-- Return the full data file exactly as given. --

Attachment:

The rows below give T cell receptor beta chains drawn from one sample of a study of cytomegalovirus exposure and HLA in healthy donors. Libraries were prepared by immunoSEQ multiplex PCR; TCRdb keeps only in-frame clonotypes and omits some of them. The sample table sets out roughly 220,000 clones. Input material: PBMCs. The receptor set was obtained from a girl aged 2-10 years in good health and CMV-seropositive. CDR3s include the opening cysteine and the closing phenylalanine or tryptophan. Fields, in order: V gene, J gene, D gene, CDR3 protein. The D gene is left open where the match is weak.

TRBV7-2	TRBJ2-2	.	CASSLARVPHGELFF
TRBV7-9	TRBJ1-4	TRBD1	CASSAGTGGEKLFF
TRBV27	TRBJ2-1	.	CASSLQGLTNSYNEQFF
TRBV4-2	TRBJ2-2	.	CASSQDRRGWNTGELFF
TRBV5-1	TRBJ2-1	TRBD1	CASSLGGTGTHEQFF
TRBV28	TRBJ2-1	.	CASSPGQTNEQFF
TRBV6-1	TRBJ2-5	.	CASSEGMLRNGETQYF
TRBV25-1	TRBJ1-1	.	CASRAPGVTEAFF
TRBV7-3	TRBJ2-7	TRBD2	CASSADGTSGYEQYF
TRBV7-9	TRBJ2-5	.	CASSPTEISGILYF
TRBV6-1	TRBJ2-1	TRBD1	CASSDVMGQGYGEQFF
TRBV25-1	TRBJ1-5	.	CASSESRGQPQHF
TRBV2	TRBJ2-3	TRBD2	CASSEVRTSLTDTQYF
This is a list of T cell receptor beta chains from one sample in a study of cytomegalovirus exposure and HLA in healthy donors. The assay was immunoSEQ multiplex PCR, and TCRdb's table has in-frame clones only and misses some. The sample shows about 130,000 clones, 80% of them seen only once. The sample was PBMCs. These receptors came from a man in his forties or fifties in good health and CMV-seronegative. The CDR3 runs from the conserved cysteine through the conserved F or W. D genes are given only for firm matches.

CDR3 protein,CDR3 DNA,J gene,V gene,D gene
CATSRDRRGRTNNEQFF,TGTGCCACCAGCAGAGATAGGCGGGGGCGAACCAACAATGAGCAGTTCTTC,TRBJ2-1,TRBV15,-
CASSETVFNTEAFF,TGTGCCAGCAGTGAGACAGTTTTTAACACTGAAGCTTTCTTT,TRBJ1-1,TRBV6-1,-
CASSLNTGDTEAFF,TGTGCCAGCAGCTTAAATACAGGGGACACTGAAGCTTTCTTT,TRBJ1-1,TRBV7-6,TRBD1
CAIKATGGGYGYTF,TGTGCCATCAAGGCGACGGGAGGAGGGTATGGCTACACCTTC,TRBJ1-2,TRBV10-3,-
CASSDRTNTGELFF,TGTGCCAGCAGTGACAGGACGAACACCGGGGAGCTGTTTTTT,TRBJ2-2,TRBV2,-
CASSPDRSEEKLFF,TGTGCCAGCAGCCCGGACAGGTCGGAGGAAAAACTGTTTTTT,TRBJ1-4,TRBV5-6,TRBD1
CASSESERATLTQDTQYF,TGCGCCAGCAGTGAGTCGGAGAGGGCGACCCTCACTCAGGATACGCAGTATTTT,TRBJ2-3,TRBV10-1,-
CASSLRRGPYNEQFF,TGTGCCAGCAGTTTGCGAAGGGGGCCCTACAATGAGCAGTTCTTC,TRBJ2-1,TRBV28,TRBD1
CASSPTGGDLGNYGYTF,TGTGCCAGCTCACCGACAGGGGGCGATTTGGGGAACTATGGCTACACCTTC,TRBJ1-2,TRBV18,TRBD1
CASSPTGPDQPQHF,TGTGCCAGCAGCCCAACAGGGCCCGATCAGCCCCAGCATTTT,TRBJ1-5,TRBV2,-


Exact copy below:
The rows below give T cell receptor beta chains drawn from one sample of a study of cytomegalovirus exposure and HLA in healthy donors. Libraries were prepared by immunoSEQ multiplex PCR; TCRdb keeps only in-frame clonotypes and omits some of them. The sample table sets out roughly 220,000 clones. Input material: PBMCs. The receptor set was obtained from a girl aged 2-10 years in good health and CMV-seropositive. CDR3s include the opening cysteine and the closing phenylalanine or tryptophan. Fields, in order: V gene, J gene, D gene, CDR3 protein. The D gene is left open where the match is weak.

TRBV7-2	TRBJ2-2	.	CASSLARVPHGELFF
TRBV7-9	TRBJ1-4	TRBD1	CASSAGTGGEKLFF
TRBV27	TRBJ2-1	.	CASSLQGLTNSYNEQFF
TRBV4-2	TRBJ2-2	.	CASSQDRRGWNTGELFF
TRBV5-1	TRBJ2-1	TRBD1	CASSLGGTGTHEQFF
TRBV28	TRBJ2-1	.	CASSPGQTNEQFF
TRBV6-1	TRBJ2-5	.	CASSEGMLRNGETQYF
TRBV25-1	TRBJ1-1	.	CASRAPGVTEAFF
TRBV7-3	TRBJ2-7	TRBD2	CASSADGTSGYEQYF
TRBV7-9	TRBJ2-5	.	CASSPTEISGILYF
TRBV6-1	TRBJ2-1	TRBD1	CASSDVMGQGYGEQFF
TRBV25-1	TRBJ1-5	.	CASSESRGQPQHF
TRBV2	TRBJ2-3	TRBD2	CASSEVRTSLTDTQYF
This is a list of T cell receptor beta chains from one sample in a study of cytomegalovirus exposure and HLA in healthy donors. The assay was immunoSEQ multiplex PCR, and TCRdb's table has in-frame clones only and misses some. The sample shows about 130,000 clones, 80% of them seen only once. The sample was PBMCs. These receptors came from a man in his forties or fifties in good health and CMV-seronegative. The CDR3 runs from the conserved cysteine through the conserved F or W. D genes are given only for firm matches.

CDR3 protein,CDR3 DNA,J gene,V gene,D gene
CATSRDRRGRTNNEQFF,TGTGCCACCAGCAGAGATAGGCGGGGGCGAACCAACAATGAGCAGTTCTTC,TRBJ2-1,TRBV15,-
CASSETVFNTEAFF,TGTGCCAGCAGTGAGACAGTTTTTAACACTGAAGCTTTCTTT,TRBJ1-1,TRBV6-1,-
CASSLNTGDTEAFF,TGTGCCAGCAGCTTAAATACAGGGGACACTGAAGCTTTCTTT,TRBJ1-1,TRBV7-6,TRBD1
CAIKATGGGYGYTF,TGTGCCATCAAGGCGACGGGAGGAGGGTATGGCTACACCTTC,TRBJ1-2,TRBV10-3,-
CASSDRTNTGELFF,TGTGCCAGCAGTGACAGGACGAACACCGGGGAGCTGTTTTTT,TRBJ2-2,TRBV2,-
CASSPDRSEEKLFF,TGTGCCAGCAGCCCGGACAGGTCGGAGGAAAAACTGTTTTTT,TRBJ1-4,TRBV5-6,TRBD1
CASSESERATLTQDTQYF,TGCGCCAGCAGTGAGTCGGAGAGGGCGACCCTCACTCAGGATACGCAGTATTTT,TRBJ2-3,TRBV10-1,-
CASSLRRGPYNEQFF,TGTGCCAGCAGTTTGCGAAGGGGGCCCTACAATGAGCAGTTCTTC,TRBJ2-1,TRBV28,TRBD1
CASSPTGGDLGNYGYTF,TGTGCCAGCTCACCGACAGGGGGCGATTTGGGGAACTATGGCTACACCTTC,TRBJ1-2,TRBV18,TRBD1
CASSPTGPDQPQHF,TGTGCCAGCAGCCCAACAGGGCCCGATCAGCCCCAGCATTTT,TRBJ1-5,TRBV2,-